13

linguistic stigma

The condemnation of certain forms in a language by the majority of a social group.

14

linguistic taboo

Forbidding the use of certain forms. Taboo words change from generation to generation, e.g. the means of referring to sex and sexual practices, as older taboo words lose their strength and become part of general vocabulary.

15

parole

A term deriving from Ferdinand de Saussure and which refers to language as it is spoken, contrast this with langue.

16

pidgin

A language which arises from the need to communicate between two communities. Historically, and indeed in almost all cases, one of the communities is socially superior to the other. The language of the former provides the base on which the latter then creates the pidgin. A pidgin which has become the mother language of a later generation is termed a creole. Pidgins are of special interest to the linguist as they are languages which have been created from scratch and because they are not subject to the normalising influence of a standard. Classically pidgins arose during trade between European countries and those outside of Europe. The lexicon of a pidgin is usually taken from the lexifier language (the European one in question) and its grammar may derive from native input (such as the languages of West Africa during the slave trade with the Caribbean and America) or may take elements from the lexifier language or may 'invent' its own structures going on an innate blueprint which many linguists assume speakers have from birth. The further development of a pidgin is a creole, although this stage does not have to be reached if there is no necessity to develop a native language.

17

register

A style level in a language. When we speak we automatically locate ourselves on a specific stylistic level. This can vary depending on the situation in which we find ourselves. For example when talking to the postman one would most likely use a different register than when one is holding a public address.

18

sociolect

A variety of a language which is typical of a certain class. Sociolects are most common in urban areas. In history, sociolects may play a role, e.g. in the formation of the English standard, Received Pronunciation, which derives from a city dialect (that of London in the late Middle Ages) but which has long since become a sociolect (Cockney being the dialect of London nowadays).

19

sociolinguistics

The study of the use of language in society. Although some writers on language had recognised the importance of social factors in linguistic behaviour it was not until the 1960's with the seminal work of Labov that the attention of large numbers of linguists was focussed on language use in a social context. In particular the successful explanation of many instances of language change helped to establish sociolinguistics as an independent sub-discipline in linguistics and led to a great impetus for research in this area.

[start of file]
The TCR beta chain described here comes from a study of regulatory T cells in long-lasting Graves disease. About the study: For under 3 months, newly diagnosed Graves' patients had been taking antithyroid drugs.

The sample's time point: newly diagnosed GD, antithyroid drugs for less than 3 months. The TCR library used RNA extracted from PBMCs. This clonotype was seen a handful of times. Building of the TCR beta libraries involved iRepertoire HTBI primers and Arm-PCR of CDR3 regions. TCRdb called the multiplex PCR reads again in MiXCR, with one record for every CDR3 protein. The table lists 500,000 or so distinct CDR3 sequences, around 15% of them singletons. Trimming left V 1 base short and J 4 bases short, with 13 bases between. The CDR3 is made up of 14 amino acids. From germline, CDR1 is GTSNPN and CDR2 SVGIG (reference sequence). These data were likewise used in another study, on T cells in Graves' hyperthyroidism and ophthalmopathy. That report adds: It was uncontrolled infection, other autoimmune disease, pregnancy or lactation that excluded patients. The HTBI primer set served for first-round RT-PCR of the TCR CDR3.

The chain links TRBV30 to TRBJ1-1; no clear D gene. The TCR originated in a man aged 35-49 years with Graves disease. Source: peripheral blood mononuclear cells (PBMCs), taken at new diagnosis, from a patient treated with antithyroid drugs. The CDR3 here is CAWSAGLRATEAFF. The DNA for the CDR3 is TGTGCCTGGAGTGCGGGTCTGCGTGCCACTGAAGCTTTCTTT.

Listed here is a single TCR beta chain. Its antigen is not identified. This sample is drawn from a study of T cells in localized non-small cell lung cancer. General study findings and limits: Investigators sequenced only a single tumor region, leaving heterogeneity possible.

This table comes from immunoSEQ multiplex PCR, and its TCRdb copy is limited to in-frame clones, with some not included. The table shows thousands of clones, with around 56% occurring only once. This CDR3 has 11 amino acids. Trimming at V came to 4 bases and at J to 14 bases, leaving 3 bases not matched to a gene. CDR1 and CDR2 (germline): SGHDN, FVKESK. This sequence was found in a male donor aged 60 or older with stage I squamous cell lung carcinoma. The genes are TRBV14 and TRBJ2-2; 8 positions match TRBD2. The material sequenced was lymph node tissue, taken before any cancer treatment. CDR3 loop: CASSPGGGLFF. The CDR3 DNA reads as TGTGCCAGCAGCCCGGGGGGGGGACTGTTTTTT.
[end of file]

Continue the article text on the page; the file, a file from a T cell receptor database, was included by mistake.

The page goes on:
20

speech community

Any identifiable and delimitable group of speakers who use a more or less unified type of language.

21

standard

A variety of a language which by virtue of historical accident has become the leading form of the language in a certain country. As a result of this, the standard may be expanded due to the increase in function which it experiences due to its position in society. There is nothing inherently superior about a standard although nearly all speakers of a community accept that it has highest prestige.

22

variety

A term used to refer to any variant of a language which can be sufficiently delimited from another variant. The grounds for such differentiation may be social, historical, spatial or a combination of these. The necessity for a neutral term such as variety arose from the loaded use of the term dialect: this was not only used in the sense defined above, but also with the implication that the linguistically most interesting varieties of a language are those spoken by the older rural population. This view is understandable given the origin of dialectology in the 19th century, that is in the heydey of historical linguistics. Nowadays, sociolinguistic attitudes are prevalent and the need for a term which can include the linguistic investigation of urban populations from a social point of view became evident.

23

vernacular

The indigenous language or dialect of a community. This is an English term which refers to purely spoken forms of a language.



24

Sociolinguistics

Sociolinguistics is the study of how language is used in society.